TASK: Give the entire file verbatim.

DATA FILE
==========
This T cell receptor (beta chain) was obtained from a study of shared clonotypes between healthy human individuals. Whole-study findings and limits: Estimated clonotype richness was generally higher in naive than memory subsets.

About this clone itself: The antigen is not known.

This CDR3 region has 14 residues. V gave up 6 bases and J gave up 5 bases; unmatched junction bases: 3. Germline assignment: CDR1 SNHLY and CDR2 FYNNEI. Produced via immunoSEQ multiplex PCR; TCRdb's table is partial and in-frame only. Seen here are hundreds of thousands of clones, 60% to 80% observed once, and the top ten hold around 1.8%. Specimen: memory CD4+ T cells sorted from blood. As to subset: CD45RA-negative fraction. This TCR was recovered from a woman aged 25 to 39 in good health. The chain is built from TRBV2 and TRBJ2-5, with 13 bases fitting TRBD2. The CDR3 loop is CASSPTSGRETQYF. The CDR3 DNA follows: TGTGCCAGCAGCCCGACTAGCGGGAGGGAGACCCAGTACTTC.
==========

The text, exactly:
This T cell receptor (beta chain) was obtained from a study of shared clonotypes between healthy human individuals. Whole-study findings and limits: Estimated clonotype richness was generally higher in naive than memory subsets.

About this clone itself: The antigen is not known.

This CDR3 region has 14 residues. V gave up 6 bases and J gave up 5 bases; unmatched junction bases: 3. Germline assignment: CDR1 SNHLY and CDR2 FYNNEI. Produced via immunoSEQ multiplex PCR; TCRdb's table is partial and in-frame only. Seen here are hundreds of thousands of clones, 60% to 80% observed once, and the top ten hold around 1.8%. Specimen: memory CD4+ T cells sorted from blood. As to subset: CD45RA-negative fraction. This TCR was recovered from a woman aged 25 to 39 in good health. The chain is built from TRBV2 and TRBJ2-5, with 13 bases fitting TRBD2. The CDR3 loop is CASSPTSGRETQYF. The CDR3 DNA follows: TGTGCCAGCAGCCCGACTAGCGGGAGGGAGACCCAGTACTTC.